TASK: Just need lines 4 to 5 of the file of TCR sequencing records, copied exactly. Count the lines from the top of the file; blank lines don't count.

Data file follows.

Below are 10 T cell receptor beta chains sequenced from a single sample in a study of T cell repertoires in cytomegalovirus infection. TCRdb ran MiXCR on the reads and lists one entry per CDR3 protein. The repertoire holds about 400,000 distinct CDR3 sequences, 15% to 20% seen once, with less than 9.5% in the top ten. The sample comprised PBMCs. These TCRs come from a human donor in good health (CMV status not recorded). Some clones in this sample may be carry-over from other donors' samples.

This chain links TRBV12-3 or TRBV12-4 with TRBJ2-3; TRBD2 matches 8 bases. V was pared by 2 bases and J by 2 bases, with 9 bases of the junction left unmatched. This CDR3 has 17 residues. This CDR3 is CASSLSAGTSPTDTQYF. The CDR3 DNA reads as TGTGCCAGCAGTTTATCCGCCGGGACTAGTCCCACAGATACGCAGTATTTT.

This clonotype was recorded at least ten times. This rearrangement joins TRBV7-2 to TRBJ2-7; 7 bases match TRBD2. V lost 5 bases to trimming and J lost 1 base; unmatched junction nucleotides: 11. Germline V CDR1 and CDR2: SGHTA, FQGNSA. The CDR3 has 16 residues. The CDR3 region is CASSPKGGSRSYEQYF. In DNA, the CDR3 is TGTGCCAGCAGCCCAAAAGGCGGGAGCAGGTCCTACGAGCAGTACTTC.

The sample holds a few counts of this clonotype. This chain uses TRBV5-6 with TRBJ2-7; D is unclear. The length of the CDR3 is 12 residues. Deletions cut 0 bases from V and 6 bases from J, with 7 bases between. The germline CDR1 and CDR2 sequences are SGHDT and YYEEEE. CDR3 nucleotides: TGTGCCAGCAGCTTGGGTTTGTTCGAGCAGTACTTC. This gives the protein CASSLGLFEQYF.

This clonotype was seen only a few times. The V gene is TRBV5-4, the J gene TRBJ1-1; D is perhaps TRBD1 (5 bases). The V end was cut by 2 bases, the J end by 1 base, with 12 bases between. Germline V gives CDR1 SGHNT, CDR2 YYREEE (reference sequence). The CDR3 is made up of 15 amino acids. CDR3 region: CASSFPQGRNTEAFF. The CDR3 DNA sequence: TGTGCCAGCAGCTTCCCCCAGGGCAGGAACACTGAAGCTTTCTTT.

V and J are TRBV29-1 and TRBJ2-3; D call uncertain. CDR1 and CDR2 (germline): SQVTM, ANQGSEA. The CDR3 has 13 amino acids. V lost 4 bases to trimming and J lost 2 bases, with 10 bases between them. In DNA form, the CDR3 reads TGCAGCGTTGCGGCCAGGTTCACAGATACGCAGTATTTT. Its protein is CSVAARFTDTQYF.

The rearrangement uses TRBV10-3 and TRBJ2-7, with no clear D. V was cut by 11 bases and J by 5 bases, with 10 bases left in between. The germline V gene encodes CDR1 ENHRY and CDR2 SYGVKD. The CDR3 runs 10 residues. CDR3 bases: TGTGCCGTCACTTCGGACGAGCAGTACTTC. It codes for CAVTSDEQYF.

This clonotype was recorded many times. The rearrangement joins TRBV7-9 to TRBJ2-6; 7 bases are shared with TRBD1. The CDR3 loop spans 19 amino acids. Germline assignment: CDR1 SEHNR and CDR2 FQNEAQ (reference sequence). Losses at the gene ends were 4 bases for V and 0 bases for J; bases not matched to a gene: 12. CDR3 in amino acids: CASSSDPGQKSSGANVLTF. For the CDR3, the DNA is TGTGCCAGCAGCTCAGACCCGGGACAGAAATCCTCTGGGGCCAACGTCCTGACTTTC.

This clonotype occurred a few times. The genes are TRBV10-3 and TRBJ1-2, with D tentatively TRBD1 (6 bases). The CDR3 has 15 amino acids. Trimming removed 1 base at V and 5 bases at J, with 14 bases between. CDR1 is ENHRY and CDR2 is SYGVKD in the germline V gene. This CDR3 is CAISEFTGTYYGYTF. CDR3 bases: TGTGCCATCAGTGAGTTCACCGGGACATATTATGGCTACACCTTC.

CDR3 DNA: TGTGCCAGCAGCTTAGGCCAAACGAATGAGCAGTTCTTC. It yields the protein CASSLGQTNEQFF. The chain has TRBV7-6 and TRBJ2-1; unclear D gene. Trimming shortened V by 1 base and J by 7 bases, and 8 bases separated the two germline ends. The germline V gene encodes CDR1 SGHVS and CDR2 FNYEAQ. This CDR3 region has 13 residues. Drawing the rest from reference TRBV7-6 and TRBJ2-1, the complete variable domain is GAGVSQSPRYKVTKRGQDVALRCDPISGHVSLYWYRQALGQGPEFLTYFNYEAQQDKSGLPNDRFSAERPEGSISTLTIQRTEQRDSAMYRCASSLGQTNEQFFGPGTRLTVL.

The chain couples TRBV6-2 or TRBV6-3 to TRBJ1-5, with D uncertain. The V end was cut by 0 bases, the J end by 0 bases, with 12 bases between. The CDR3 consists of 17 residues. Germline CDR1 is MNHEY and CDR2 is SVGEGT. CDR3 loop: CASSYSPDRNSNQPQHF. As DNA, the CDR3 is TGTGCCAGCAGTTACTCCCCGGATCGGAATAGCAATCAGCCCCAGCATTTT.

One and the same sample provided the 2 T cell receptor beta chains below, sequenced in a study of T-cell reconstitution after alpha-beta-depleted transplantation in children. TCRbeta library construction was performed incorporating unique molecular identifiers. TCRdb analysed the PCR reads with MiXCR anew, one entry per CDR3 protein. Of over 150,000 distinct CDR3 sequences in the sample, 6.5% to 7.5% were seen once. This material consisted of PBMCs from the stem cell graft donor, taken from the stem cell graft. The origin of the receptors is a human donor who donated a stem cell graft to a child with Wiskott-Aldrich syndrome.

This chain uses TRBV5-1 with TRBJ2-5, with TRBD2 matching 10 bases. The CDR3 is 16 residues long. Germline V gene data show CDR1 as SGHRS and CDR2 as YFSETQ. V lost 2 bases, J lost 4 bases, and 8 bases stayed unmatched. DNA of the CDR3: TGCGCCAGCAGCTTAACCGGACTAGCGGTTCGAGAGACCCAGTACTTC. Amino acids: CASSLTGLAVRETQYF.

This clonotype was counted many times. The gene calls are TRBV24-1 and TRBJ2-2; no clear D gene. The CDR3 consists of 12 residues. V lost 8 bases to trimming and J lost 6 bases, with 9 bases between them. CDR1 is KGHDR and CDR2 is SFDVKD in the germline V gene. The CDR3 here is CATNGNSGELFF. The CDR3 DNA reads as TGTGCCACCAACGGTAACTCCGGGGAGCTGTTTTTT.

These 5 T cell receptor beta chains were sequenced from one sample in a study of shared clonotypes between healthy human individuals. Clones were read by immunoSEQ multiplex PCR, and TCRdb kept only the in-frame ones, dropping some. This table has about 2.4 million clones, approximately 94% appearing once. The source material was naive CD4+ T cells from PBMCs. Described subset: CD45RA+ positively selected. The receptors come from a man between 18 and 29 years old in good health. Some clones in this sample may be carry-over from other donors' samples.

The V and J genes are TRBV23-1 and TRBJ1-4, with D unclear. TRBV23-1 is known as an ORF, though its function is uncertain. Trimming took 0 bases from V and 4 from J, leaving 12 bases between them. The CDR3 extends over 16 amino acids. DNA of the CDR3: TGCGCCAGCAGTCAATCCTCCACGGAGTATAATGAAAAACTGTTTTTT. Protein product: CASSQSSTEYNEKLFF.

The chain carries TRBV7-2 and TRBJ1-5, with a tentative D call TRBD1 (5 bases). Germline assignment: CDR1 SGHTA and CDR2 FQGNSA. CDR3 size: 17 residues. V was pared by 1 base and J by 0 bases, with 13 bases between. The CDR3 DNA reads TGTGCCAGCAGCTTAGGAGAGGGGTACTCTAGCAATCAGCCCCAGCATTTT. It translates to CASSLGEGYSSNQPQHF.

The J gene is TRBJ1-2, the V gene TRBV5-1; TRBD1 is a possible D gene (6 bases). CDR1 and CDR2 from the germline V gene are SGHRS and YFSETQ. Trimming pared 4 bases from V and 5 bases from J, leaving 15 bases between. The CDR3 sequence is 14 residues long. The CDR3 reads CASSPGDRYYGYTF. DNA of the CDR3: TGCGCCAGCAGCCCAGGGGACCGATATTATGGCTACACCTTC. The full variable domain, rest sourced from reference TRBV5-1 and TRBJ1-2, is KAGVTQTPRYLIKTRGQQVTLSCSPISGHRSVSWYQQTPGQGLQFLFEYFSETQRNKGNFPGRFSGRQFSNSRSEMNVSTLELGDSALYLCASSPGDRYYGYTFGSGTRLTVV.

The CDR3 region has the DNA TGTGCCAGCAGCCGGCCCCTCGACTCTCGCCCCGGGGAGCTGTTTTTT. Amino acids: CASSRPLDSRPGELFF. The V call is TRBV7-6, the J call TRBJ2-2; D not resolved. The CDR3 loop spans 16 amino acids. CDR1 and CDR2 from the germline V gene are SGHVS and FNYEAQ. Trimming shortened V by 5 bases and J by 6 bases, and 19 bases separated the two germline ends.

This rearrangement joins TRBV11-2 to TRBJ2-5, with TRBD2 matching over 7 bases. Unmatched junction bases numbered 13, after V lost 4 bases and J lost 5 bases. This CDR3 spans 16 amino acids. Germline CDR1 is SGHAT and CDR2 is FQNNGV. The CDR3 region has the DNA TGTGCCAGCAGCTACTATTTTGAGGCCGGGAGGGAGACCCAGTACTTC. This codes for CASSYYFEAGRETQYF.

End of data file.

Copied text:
The sample holds a few counts of this clonotype. This chain uses TRBV5-6 with TRBJ2-7; D is unclear. The length of the CDR3 is 12 residues. Deletions cut 0 bases from V and 6 bases from J, with 7 bases between. The germline CDR1 and CDR2 sequences are SGHDT and YYEEEE. CDR3 nucleotides: TGTGCCAGCAGCTTGGGTTTGTTCGAGCAGTACTTC. This gives the protein CASSLGLFEQYF.

This clonotype was seen only a few times. The V gene is TRBV5-4, the J gene TRBJ1-1; D is perhaps TRBD1 (5 bases). The V end was cut by 2 bases, the J end by 1 base, with 12 bases between. Germline V gives CDR1 SGHNT, CDR2 YYREEE (reference sequence). The CDR3 is made up of 15 amino acids. CDR3 region: CASSFPQGRNTEAFF. The CDR3 DNA sequence: TGTGCCAGCAGCTTCCCCCAGGGCAGGAACACTGAAGCTTTCTTT.